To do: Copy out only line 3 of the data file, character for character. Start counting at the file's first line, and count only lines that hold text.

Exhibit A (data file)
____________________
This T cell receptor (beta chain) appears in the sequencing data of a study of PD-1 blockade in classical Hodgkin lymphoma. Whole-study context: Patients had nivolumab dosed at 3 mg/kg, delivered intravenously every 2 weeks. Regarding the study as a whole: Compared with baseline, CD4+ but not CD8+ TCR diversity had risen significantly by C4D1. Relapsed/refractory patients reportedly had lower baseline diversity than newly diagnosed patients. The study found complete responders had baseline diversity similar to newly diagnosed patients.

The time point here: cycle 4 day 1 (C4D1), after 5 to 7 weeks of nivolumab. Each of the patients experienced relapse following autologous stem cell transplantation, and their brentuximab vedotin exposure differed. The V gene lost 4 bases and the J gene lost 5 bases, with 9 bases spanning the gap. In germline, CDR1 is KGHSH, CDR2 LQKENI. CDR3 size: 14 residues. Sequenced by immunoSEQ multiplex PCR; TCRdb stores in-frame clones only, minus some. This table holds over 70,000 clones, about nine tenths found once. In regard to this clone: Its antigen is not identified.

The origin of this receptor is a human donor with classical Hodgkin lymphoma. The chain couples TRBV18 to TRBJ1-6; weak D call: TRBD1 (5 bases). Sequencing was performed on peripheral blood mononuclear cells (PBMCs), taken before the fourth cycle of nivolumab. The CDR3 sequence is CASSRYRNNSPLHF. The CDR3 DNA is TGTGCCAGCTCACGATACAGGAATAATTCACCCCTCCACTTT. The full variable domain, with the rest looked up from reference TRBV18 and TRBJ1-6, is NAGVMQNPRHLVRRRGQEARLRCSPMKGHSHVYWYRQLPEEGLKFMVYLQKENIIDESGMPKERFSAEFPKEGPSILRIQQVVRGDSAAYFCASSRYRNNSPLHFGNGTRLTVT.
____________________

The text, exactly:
The origin of this receptor is a human donor with classical Hodgkin lymphoma. The chain couples TRBV18 to TRBJ1-6; weak D call: TRBD1 (5 bases). Sequencing was performed on peripheral blood mononuclear cells (PBMCs), taken before the fourth cycle of nivolumab. The CDR3 sequence is CASSRYRNNSPLHF. The CDR3 DNA is TGTGCCAGCTCACGATACAGGAATAATTCACCCCTCCACTTT. The full variable domain, with the rest looked up from reference TRBV18 and TRBJ1-6, is NAGVMQNPRHLVRRRGQEARLRCSPMKGHSHVYWYRQLPEEGLKFMVYLQKENIIDESGMPKERFSAEFPKEGPSILRIQQVVRGDSAAYFCASSRYRNNSPLHFGNGTRLTVT.